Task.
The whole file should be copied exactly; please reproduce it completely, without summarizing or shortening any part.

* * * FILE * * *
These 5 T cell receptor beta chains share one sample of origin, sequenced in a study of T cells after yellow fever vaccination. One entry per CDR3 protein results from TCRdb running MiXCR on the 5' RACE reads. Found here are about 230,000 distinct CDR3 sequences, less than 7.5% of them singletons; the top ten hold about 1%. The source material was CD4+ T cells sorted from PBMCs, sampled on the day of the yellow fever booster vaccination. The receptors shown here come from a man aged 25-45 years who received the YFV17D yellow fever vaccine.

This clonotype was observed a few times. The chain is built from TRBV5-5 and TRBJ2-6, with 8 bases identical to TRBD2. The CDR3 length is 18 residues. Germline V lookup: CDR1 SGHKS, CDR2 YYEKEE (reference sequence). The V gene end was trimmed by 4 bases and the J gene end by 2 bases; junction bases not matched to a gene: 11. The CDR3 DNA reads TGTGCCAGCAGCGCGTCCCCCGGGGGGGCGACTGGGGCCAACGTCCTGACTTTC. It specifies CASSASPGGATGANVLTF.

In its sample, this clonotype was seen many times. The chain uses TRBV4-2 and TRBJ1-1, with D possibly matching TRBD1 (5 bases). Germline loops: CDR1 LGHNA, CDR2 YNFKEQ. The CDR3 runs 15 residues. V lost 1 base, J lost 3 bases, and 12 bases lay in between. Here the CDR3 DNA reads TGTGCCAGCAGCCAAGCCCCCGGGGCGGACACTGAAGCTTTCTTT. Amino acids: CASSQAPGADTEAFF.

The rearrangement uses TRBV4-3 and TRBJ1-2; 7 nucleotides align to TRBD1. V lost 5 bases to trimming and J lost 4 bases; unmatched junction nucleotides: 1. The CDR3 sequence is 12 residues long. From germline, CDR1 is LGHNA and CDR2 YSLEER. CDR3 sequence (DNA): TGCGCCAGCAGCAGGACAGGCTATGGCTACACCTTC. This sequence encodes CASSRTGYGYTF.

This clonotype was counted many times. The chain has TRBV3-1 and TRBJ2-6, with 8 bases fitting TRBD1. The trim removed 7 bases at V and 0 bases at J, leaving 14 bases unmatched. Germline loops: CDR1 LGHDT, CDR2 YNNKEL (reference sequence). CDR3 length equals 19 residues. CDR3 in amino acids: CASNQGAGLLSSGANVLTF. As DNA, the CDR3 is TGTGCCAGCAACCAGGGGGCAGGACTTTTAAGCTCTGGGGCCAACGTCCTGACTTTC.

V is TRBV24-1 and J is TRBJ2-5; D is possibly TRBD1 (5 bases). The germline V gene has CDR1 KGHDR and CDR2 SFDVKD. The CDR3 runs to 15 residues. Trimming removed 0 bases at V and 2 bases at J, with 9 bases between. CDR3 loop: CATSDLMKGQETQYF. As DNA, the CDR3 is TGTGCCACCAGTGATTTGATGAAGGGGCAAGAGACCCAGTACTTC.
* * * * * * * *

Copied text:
These 5 T cell receptor beta chains share one sample of origin, sequenced in a study of T cells after yellow fever vaccination. One entry per CDR3 protein results from TCRdb running MiXCR on the 5' RACE reads. Found here are about 230,000 distinct CDR3 sequences, less than 7.5% of them singletons; the top ten hold about 1%. The source material was CD4+ T cells sorted from PBMCs, sampled on the day of the yellow fever booster vaccination. The receptors shown here come from a man aged 25-45 years who received the YFV17D yellow fever vaccine.

This clonotype was observed a few times. The chain is built from TRBV5-5 and TRBJ2-6, with 8 bases identical to TRBD2. The CDR3 length is 18 residues. Germline V lookup: CDR1 SGHKS, CDR2 YYEKEE (reference sequence). The V gene end was trimmed by 4 bases and the J gene end by 2 bases; junction bases not matched to a gene: 11. The CDR3 DNA reads TGTGCCAGCAGCGCGTCCCCCGGGGGGGCGACTGGGGCCAACGTCCTGACTTTC. It specifies CASSASPGGATGANVLTF.

In its sample, this clonotype was seen many times. The chain uses TRBV4-2 and TRBJ1-1, with D possibly matching TRBD1 (5 bases). Germline loops: CDR1 LGHNA, CDR2 YNFKEQ. The CDR3 runs 15 residues. V lost 1 base, J lost 3 bases, and 12 bases lay in between. Here the CDR3 DNA reads TGTGCCAGCAGCCAAGCCCCCGGGGCGGACACTGAAGCTTTCTTT. Amino acids: CASSQAPGADTEAFF.

The rearrangement uses TRBV4-3 and TRBJ1-2; 7 nucleotides align to TRBD1. V lost 5 bases to trimming and J lost 4 bases; unmatched junction nucleotides: 1. The CDR3 sequence is 12 residues long. From germline, CDR1 is LGHNA and CDR2 YSLEER. CDR3 sequence (DNA): TGCGCCAGCAGCAGGACAGGCTATGGCTACACCTTC. This sequence encodes CASSRTGYGYTF.

This clonotype was counted many times. The chain has TRBV3-1 and TRBJ2-6, with 8 bases fitting TRBD1. The trim removed 7 bases at V and 0 bases at J, leaving 14 bases unmatched. Germline loops: CDR1 LGHDT, CDR2 YNNKEL (reference sequence). CDR3 length equals 19 residues. CDR3 in amino acids: CASNQGAGLLSSGANVLTF. As DNA, the CDR3 is TGTGCCAGCAACCAGGGGGCAGGACTTTTAAGCTCTGGGGCCAACGTCCTGACTTTC.

V is TRBV24-1 and J is TRBJ2-5; D is possibly TRBD1 (5 bases). The germline V gene has CDR1 KGHDR and CDR2 SFDVKD. The CDR3 runs to 15 residues. Trimming removed 0 bases at V and 2 bases at J, with 9 bases between. CDR3 loop: CATSDLMKGQETQYF. As DNA, the CDR3 is TGTGCCACCAGTGATTTGATGAAGGGGCAAGAGACCCAGTACTTC.